Beauty bargain - or beauty bust?



1
6 April 2009

 

 I strolled into CVS this evening in search of Kleenex and stopped dead in my tracks en route to paper goods as my eyes caught hold of the hair care aisle. Shelf upon shelf of salon products stood gleaming under the fluorescent lights, premium brands (Bumble & bumble, Goldwell and Pureology, to name a few) luring the customer to bypass the rows of plain Jane brands (Neutrogena, Dove and Clairol, for example) in a battle of grooming beauty. I knew immediately that an expose for The Vogue City readers was in order.

 

 

Why not?
While it may seem convenient for drugstores to carry your favorite shampoo or conditioner – after all, who has time for a trek uptown for a conditioning mask when you’re between errands and, perhaps, first dates, downtown – it’s also illegal (to a degree). If you read the fine print on the back of those bottles of Paul Mitchell, it clearly states that they only guarantee the product if purchased in an authorized salon. Some even tell you to flat out avoid purchasing the product if it’s not coming from a verified. I asked my friend, a colorist who works for a well-known salon, about this, and she confirmed that most of those products that appear at drugstores are overstock from beauty supply outlets and are often expired, damaged or discontinued. She also pointed out that the chemical formulations in these products can change over time, and just like every other consumer product, be it aspirin or pomade, it has a shelf life – and an expiration date. You wouldn’t drink milk past its sell by date, would you? Think about it.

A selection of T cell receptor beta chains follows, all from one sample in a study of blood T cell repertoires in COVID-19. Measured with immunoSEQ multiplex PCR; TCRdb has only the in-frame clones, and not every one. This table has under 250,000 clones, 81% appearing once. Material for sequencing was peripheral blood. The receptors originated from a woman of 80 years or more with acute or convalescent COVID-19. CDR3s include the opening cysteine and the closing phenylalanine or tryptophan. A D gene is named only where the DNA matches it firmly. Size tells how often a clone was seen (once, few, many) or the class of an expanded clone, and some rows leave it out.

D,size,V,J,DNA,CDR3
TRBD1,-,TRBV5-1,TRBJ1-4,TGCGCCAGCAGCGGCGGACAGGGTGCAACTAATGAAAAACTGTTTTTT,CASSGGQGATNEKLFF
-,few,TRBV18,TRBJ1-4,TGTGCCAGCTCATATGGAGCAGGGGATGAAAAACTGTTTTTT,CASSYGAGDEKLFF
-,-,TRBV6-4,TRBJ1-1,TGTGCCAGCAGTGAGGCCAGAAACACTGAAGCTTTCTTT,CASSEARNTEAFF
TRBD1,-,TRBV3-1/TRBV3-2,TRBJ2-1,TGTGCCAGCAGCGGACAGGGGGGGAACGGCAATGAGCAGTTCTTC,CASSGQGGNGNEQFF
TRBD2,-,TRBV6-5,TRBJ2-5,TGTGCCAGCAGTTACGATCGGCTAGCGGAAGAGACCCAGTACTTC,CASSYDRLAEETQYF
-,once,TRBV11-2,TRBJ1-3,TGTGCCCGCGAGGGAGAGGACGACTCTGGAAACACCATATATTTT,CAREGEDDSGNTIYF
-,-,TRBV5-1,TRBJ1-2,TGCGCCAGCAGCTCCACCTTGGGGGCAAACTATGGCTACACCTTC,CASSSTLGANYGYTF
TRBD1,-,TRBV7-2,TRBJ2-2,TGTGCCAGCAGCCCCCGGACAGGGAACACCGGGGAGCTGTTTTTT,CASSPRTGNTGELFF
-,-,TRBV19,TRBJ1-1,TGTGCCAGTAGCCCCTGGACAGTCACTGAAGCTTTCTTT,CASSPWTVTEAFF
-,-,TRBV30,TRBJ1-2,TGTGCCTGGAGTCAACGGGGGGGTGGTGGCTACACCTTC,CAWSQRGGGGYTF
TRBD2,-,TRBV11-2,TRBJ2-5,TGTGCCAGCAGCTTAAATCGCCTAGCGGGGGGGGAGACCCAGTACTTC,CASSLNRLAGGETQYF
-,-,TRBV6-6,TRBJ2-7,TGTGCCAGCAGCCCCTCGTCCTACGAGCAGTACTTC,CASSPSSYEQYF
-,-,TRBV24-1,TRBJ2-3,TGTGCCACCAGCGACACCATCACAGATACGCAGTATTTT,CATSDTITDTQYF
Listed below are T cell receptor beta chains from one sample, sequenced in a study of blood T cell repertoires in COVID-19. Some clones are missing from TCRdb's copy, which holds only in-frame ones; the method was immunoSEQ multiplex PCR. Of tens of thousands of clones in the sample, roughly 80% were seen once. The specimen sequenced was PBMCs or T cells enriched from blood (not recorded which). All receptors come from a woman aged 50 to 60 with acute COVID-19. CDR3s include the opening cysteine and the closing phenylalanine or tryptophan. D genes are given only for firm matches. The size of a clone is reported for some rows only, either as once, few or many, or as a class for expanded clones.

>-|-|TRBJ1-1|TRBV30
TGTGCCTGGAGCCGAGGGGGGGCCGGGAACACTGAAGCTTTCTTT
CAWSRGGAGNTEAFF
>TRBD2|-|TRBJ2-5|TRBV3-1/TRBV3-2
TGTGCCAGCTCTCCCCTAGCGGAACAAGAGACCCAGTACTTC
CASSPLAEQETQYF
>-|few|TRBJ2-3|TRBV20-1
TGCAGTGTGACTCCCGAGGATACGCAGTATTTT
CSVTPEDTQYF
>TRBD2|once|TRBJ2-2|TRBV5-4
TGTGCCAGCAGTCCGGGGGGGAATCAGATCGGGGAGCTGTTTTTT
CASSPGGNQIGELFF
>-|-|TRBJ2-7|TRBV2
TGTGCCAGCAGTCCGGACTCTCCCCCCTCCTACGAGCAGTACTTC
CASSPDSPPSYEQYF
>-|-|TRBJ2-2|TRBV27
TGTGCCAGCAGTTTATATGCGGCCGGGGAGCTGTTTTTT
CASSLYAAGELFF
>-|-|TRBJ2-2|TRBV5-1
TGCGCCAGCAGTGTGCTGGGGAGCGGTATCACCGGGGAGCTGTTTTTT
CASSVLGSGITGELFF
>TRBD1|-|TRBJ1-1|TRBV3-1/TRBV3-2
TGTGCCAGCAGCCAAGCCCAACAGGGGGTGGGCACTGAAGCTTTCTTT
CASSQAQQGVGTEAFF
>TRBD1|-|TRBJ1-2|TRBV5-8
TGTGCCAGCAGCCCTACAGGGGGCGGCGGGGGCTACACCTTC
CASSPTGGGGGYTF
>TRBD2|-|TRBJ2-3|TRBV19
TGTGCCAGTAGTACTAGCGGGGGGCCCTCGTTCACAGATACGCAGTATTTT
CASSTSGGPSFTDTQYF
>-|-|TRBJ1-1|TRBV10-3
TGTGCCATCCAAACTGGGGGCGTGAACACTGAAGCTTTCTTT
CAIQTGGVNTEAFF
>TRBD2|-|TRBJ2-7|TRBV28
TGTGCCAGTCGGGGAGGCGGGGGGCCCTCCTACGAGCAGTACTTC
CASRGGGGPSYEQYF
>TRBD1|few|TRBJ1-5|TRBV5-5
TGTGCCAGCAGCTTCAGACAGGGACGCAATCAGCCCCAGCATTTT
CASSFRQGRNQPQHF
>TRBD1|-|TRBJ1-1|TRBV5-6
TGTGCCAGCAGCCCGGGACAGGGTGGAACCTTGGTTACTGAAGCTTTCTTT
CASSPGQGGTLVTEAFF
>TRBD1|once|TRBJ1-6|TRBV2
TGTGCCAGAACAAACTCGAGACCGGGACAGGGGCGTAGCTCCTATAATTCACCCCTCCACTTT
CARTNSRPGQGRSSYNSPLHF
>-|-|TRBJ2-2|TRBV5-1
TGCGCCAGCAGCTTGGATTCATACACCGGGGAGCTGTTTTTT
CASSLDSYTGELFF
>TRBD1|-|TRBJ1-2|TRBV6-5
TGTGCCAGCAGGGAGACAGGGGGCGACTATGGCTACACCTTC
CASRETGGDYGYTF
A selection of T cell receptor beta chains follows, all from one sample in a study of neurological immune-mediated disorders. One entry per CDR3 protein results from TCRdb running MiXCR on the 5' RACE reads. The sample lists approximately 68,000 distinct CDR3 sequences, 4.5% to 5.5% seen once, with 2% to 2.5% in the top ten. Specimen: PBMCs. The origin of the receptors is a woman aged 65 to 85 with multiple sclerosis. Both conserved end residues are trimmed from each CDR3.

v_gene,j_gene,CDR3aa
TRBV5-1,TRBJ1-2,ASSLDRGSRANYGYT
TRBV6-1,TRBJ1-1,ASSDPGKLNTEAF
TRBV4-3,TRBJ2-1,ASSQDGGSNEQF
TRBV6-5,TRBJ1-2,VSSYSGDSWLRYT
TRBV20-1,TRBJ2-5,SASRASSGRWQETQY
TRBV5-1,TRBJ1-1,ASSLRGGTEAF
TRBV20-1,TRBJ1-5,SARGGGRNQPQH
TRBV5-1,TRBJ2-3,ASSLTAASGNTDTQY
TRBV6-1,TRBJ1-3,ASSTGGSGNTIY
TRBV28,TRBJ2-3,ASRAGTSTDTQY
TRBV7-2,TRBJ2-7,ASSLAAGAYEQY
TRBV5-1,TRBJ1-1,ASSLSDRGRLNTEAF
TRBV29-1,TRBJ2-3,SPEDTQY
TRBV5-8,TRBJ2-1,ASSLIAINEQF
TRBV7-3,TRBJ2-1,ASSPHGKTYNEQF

But it seems like a bargain! Isn’t it?
Let’s see. You want to buy a potentially expired – and potentially hazardous – shampoo or conditioner because of its brand name, and because it costs maybe a dollar less than the price a salon would charge. Would you also buy cigarettes (ew!) if they were printed with Louis Vuitton logos? I didn’t think so – and if you would, you can stop reading right here and now. Only fashionista wannabes buy for labels. Salons have relationships with representatives and distributors who work for these illustrious high end brands, thus guaranteeing their authenticity. A little bird also told me that some salons will offer product discounts for loyal customers. It never hurts to ask.

Now what?
The choice is yours, bargain babes. I have a high/low system incorporated into my life – there are some things I simply can’t budge on (such as Fekkai’s Glossing Cream conditioner, also known as perfection in a tube) and some that I’m flexible with (one clarifying shampoo is pretty much as good as the next no matter what the price – really). If you’re really tempted to try a high-end product but aren’t sure you’re willing to fork over $30 for shampoo you might only use once, ask for a sample from your salon, or check out places that carry travel-sized versions of these same products, such as Sephora or Ulta.

 

Piracy: so Napster and 1999. Duh.

-Karyn Polewaczyk


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Posted by karynpol at 06:00 AM
BARGAIN GUIDES , Bargain Hunting , BEAUTY , New York Survival Guide , STYLE/BEAUTY | Trackback |

One Response to Beauty bargain – or beauty bust?

  1. Karyn, This is a great subject. I often find myself in CVS thinking: aren’t all shampoos made equal? Why should I pay so much more when I buy it from the salon? Am I paying part of their rent? Who’s paying mine? Thanks.

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